Japan's bad education
Under the current education system, Japanese students devote most of their effort to memorizing facts needed to pass exams. Even kindergarten students sometimes go to afterschool cram schools to prepare for elementary school entrance exams.

They have little opportunity to think critically or develop their own ideas. Faced with crushing stress and monotony, students often act out. While outside observers tend to think of Japanese schools as academically successful, the Japanese themselves have long understood their educational system's shortcomings and tried to fix them-albeit unsuccessfully.

In the early '70s the Japan Teachers Union, alarmed by a surge in classroom violence, bullying, truancy and suicides, began to push a new system known as yutori, or breathing space. It aimed to reduce school-related stress by giving students the freedom to freely exercise their imagination, develop intellectual curiosity and grow into valuable talent.

That was a noble goal, but the result was quite the opposite. Many teachers demonized competition, suppressed individuality, punished intellectual rigor and encouraged mediocrity in the name of egalitarianism. At school sports events, students who could sprint faster had to stop and wait so that everyone could cross the finish line hand-in-hand. Textbooks were dumbed down-the mathematical constant pi was reduced to just "3"-and classes trudged at turtle pace, adjusting to slow learners.

In order for the yutori reform to succeed, teachers needed to establish an environment where students could freely ask questions, express their opinions and explore new ideas. But many teachers failed to do so because they did not know how to encourage individuality while avoiding favoritism. Their solution: force everyone to act the same.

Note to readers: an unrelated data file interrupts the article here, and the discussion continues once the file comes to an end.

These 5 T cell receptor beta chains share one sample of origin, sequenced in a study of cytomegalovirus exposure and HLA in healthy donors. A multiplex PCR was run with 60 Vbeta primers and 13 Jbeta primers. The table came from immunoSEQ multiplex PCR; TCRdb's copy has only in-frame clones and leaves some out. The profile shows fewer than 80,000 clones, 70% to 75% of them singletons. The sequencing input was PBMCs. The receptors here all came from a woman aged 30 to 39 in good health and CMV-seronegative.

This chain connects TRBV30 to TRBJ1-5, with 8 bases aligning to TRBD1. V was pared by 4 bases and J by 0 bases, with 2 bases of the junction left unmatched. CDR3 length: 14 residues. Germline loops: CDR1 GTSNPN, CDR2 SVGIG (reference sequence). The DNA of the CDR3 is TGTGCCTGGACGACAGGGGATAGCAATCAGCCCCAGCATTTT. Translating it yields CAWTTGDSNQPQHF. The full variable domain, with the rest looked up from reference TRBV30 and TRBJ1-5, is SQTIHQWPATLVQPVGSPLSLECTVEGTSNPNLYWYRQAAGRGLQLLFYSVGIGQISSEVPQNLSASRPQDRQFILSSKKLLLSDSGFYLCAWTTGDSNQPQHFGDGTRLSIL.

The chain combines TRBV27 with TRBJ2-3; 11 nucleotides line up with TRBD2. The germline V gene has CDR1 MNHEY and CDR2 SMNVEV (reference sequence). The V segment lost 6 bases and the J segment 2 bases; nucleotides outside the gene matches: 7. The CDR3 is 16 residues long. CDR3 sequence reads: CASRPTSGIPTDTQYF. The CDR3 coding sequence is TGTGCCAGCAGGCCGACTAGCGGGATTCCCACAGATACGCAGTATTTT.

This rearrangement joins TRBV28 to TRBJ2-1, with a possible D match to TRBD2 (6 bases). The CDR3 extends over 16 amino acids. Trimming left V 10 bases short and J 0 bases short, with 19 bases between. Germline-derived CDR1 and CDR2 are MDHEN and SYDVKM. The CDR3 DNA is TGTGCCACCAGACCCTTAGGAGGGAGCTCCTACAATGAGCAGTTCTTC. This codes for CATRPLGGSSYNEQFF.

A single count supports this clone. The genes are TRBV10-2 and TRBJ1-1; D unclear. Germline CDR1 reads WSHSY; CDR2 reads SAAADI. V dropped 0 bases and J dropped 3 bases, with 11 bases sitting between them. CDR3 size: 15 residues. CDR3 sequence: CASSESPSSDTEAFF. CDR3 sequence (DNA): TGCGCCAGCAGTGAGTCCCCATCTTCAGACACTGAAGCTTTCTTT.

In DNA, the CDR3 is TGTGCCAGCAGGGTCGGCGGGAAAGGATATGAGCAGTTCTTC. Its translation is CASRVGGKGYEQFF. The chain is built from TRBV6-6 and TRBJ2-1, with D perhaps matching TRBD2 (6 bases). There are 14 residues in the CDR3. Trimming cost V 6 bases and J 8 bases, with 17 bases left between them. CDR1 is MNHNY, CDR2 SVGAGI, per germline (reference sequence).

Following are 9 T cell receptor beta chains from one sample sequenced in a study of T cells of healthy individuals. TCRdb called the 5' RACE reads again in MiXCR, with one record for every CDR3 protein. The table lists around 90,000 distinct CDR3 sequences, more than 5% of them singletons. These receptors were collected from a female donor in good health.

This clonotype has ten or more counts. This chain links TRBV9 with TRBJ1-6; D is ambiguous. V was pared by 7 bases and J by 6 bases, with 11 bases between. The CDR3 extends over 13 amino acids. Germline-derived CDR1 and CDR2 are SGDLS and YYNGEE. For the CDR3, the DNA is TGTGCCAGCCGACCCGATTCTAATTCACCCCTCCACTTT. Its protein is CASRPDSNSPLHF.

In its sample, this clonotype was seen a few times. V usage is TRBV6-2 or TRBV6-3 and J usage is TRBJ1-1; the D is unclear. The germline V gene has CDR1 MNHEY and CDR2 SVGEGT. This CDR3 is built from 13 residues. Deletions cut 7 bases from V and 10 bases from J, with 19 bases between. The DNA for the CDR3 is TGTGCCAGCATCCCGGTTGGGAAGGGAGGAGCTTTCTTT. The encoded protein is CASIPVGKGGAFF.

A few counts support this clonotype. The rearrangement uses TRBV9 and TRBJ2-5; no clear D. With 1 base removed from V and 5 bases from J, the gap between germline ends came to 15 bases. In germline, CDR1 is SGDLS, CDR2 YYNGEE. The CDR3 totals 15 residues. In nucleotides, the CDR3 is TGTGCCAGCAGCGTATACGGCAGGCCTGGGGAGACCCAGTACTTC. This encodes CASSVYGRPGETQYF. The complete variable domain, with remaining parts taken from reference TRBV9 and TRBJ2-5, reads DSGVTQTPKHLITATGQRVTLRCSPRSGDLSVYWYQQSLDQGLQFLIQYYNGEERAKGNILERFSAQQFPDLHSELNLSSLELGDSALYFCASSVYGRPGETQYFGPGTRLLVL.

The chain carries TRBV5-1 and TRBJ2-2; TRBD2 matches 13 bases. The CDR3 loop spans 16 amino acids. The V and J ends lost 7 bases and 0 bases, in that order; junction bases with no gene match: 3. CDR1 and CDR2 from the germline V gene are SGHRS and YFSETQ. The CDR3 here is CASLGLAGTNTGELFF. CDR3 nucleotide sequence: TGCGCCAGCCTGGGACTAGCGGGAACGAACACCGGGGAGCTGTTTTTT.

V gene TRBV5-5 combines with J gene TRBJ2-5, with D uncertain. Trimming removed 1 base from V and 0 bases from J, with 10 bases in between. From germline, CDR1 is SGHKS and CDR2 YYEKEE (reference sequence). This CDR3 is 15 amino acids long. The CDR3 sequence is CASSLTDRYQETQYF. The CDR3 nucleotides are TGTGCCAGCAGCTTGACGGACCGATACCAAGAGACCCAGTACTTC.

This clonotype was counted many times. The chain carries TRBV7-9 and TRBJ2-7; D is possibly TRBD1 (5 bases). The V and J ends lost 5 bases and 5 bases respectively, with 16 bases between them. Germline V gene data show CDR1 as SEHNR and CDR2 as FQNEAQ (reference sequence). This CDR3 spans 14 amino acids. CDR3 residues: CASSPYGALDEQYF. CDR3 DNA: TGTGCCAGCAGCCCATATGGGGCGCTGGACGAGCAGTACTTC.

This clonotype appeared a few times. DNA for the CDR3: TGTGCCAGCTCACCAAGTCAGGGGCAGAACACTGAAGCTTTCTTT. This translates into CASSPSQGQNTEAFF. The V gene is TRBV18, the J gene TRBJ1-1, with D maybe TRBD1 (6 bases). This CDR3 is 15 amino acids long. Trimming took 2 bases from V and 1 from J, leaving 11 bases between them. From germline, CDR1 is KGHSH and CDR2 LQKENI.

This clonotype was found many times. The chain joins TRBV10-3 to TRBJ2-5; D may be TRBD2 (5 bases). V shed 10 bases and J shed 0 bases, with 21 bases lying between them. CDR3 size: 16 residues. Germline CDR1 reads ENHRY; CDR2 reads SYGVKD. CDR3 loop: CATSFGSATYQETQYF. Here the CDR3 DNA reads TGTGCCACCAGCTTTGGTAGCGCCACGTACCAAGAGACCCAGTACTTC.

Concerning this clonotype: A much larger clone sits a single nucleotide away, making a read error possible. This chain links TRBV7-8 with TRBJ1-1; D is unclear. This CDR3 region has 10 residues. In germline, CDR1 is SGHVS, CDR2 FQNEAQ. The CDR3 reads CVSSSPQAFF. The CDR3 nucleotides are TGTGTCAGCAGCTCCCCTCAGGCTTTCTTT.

Dec 19
Japan's Prime Minister Shinzo Abe says from next spring he will designate special local zones where the government promotes deregulation and supports regional economic revival. (NHK)
Dec 19
A researcher embroiled in a fabrication scandal that has rocked Japan's scientific establishment said Friday she would resign after failing to reproduce results of what was once billed as a ground-breaking study on stem cells. (Japan Today)
Dec 19
The first filling station in the Kanto area for fuel cell cars that run on compressed hydrogen gas opened in Tokyo's Nerima Ward on Thursday. (Japan Today)
Dec 19
Financial assets held by Japanese households rose to a record high at the end of September. (NHK)
Dec 19
The Japanese Bankers Association said Thursday the banking industry will launch a settlement system to allow instant fund transfers between banks 24 hours a day all year round in Japan from 2018. (Jiji Press)
Dec 19
The Tokyo Metropolitan Police plan to limit pedestrian access to Shibuya's famous scramble crossing to avoid trouble from rowdy revelers on New Year's Eve. (Japan Today)
Dec 18
The Osaka District Court has ruled that Osaka Mayor Toru Hashimoto's order to check whether municipal office workers had tattoos was illegal and constituted an invasion of privacy. (Japan Today)
Dec 18
The Chiba Public Safety Commission has banned a 29-year-old man from Matsudo, Chiba Prefecture, from riding a bicycle for 90 days, after he was found guilty of cycling under the influence of "kiken" quasi-legal drugs. (Japan Times)
Dec 18
Police in Nara said Wednesday they have arrested a public school teacher for intruding into the bedroom of a woman who lives in the same apartment building as he does. (Japan Today)
Dec 18
Police in Matsuyama, Ehime Prefecture, said Wednesday that a 37-year-old woman was found dead with knife wounds to her neck in her apartment on Tuesday night. (Japan Today)
Dec 17
A Dallas-bound American Airlines jet coming from South Korea made an emergency landing in Japan early Wednesday after encountering turbulence. At least 12 people on board the plane were injured. (NHK)
Dec 16
A couple in their 80s were stabbed by an intruder in their home in Maebashi, Gunma Prefecture, on Tuesday morning. (Japan Today)
Dec 16
Nineteen employees of Tokyo Metro Co are facing disciplinary action after they colluded to falsify mandatory alcohol tests. (Japan Today)
Dec 14
Heavy snow caused a power outage along parts of the Joetsu Shinkansen Line for about six hours on Sunday morning, leaving some 300 passengers trapped in a bullet train for 2½ hours near the mountainous southern border of Niigata Prefecture. (Japan Times)
Dec 14
From relative obscurity only two years ago, to doing various concerts around the world in 2014, the presence of BABYMETAL has been sudden, if not shocking. (Japan Today)